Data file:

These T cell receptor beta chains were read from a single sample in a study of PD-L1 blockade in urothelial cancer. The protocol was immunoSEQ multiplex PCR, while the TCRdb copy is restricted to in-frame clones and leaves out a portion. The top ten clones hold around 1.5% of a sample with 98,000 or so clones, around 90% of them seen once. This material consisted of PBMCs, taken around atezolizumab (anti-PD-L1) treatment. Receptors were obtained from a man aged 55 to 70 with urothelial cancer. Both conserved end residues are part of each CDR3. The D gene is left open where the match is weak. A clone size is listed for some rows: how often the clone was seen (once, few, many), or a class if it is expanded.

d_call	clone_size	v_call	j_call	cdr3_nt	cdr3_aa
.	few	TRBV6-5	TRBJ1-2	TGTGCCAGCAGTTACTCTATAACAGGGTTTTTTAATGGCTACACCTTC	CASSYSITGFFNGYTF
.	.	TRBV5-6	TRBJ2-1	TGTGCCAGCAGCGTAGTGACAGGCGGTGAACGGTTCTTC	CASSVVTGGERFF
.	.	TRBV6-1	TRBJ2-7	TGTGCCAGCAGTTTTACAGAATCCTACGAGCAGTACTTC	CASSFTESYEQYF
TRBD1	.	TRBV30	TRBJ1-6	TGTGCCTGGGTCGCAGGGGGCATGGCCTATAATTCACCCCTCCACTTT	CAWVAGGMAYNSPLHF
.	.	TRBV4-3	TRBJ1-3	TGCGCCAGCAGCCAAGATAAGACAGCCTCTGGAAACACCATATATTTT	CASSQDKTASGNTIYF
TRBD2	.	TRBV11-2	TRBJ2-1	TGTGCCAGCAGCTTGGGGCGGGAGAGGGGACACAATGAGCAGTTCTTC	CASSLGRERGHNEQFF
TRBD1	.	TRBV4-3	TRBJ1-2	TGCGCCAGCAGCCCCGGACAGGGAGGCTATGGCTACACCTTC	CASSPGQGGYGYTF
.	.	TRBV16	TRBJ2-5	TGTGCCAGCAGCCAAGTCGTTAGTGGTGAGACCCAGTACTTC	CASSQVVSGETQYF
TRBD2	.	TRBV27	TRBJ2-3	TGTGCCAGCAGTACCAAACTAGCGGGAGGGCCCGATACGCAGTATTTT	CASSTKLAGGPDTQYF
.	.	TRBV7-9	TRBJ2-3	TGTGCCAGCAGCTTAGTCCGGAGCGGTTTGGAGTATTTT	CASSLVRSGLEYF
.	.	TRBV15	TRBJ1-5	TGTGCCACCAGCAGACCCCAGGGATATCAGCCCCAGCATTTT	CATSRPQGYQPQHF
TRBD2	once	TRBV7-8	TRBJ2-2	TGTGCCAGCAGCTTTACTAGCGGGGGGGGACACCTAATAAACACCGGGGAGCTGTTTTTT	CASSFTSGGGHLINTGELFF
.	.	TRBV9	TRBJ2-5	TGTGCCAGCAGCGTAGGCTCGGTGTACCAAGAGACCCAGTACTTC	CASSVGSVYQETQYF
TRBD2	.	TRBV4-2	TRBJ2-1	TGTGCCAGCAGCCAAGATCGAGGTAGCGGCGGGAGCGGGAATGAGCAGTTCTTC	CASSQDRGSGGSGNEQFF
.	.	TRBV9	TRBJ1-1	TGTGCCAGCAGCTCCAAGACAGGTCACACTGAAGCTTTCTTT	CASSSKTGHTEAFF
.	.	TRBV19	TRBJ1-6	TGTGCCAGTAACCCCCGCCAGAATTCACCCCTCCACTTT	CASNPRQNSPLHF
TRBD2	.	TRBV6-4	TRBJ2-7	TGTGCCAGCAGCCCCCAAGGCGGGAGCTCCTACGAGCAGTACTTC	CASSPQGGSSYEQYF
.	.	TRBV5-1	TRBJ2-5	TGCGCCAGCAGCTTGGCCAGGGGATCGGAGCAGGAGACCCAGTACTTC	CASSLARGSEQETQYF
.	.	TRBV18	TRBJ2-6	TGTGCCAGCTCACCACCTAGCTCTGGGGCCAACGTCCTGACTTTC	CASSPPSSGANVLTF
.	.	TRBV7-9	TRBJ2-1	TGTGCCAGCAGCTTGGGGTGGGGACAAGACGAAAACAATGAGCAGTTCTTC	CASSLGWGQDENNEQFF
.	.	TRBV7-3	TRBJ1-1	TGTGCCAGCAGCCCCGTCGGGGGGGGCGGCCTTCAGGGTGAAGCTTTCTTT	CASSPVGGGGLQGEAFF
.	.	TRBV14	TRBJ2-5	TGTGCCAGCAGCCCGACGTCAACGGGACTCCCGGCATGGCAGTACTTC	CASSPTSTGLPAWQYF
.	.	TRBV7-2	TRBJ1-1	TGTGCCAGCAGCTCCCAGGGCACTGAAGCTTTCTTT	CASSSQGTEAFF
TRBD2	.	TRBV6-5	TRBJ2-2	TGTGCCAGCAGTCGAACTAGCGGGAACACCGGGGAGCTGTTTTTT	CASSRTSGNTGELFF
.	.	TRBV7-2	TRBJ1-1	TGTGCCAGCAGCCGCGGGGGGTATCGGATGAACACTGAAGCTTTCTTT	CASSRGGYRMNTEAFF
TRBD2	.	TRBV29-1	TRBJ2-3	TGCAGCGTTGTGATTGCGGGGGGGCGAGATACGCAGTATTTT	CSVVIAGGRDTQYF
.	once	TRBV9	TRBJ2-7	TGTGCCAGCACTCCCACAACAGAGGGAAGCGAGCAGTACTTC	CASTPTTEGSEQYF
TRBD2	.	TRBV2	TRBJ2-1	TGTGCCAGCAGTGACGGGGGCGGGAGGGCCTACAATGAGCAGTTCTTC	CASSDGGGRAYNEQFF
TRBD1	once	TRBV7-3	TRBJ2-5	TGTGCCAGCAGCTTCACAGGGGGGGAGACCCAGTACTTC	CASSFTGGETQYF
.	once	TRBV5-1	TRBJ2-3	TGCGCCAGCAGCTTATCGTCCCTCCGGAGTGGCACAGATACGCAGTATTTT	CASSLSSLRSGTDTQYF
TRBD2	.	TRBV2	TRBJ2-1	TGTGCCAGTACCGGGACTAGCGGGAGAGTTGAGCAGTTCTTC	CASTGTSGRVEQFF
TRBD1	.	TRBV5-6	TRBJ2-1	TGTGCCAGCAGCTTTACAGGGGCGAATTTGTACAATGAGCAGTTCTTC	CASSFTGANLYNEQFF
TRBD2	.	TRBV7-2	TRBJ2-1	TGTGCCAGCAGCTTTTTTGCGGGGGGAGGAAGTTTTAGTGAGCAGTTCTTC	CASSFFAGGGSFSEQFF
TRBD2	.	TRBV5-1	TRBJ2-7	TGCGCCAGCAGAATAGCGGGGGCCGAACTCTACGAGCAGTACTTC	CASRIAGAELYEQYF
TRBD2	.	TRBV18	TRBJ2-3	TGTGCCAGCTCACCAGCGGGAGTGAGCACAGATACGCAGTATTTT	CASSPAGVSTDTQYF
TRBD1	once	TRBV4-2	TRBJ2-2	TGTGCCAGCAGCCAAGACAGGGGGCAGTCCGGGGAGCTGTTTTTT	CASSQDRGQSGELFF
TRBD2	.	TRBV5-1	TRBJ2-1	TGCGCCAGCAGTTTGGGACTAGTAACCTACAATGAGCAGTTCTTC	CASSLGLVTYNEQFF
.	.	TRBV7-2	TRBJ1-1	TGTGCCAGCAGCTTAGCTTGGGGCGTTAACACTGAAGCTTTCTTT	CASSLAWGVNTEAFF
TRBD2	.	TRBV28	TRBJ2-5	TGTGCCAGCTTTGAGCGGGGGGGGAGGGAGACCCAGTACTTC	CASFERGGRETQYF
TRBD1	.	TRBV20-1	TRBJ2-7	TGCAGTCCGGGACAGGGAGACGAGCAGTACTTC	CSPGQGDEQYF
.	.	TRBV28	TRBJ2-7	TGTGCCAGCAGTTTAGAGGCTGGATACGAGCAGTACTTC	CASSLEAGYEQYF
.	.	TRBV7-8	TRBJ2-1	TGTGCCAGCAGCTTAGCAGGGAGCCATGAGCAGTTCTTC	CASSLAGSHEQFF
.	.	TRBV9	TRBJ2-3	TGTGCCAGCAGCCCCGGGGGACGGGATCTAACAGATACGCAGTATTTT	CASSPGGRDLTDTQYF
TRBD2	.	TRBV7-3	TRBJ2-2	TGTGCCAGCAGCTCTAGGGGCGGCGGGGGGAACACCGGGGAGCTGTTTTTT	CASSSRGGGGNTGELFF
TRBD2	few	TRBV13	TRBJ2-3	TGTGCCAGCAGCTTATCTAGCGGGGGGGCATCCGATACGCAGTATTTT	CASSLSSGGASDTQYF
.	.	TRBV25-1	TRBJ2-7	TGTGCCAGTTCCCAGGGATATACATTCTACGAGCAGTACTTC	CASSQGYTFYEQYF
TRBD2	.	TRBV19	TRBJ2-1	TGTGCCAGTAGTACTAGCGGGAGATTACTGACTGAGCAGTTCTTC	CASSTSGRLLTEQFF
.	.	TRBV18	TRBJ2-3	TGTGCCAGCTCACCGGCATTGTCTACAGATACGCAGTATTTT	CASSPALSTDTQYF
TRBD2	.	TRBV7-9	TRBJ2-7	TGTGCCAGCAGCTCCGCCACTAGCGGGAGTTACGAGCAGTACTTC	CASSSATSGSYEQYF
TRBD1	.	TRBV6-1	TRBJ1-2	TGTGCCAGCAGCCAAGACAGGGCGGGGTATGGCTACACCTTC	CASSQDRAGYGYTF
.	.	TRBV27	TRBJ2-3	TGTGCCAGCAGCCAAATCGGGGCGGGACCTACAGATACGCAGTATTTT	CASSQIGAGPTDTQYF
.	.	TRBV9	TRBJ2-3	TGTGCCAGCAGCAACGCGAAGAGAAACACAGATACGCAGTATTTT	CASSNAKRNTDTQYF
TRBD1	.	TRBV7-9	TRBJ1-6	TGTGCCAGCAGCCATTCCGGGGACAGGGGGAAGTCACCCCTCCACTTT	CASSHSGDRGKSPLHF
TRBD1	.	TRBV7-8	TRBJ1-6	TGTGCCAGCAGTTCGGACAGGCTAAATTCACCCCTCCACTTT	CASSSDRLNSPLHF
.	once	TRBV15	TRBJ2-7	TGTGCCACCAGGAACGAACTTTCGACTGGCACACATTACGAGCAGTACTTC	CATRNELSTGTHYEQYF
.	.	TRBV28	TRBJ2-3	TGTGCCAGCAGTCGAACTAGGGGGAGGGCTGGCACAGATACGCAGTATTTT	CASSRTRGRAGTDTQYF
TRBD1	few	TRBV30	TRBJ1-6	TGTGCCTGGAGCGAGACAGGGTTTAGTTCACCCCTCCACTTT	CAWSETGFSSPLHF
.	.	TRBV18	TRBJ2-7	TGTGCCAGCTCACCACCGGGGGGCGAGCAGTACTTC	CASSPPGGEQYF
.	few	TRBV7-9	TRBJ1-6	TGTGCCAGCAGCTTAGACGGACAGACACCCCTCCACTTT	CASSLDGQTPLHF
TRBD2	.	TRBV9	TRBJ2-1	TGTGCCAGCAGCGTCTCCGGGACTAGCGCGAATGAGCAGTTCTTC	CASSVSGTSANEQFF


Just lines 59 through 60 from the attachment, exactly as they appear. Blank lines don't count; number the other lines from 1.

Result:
TRBD1	few	TRBV30	TRBJ1-6	TGTGCCTGGAGCGAGACAGGGTTTAGTTCACCCCTCCACTTT	CAWSETGFSSPLHF
.	.	TRBV18	TRBJ2-7	TGTGCCAGCTCACCACCGGGGGGCGAGCAGTACTTC	CASSPPGGEQYF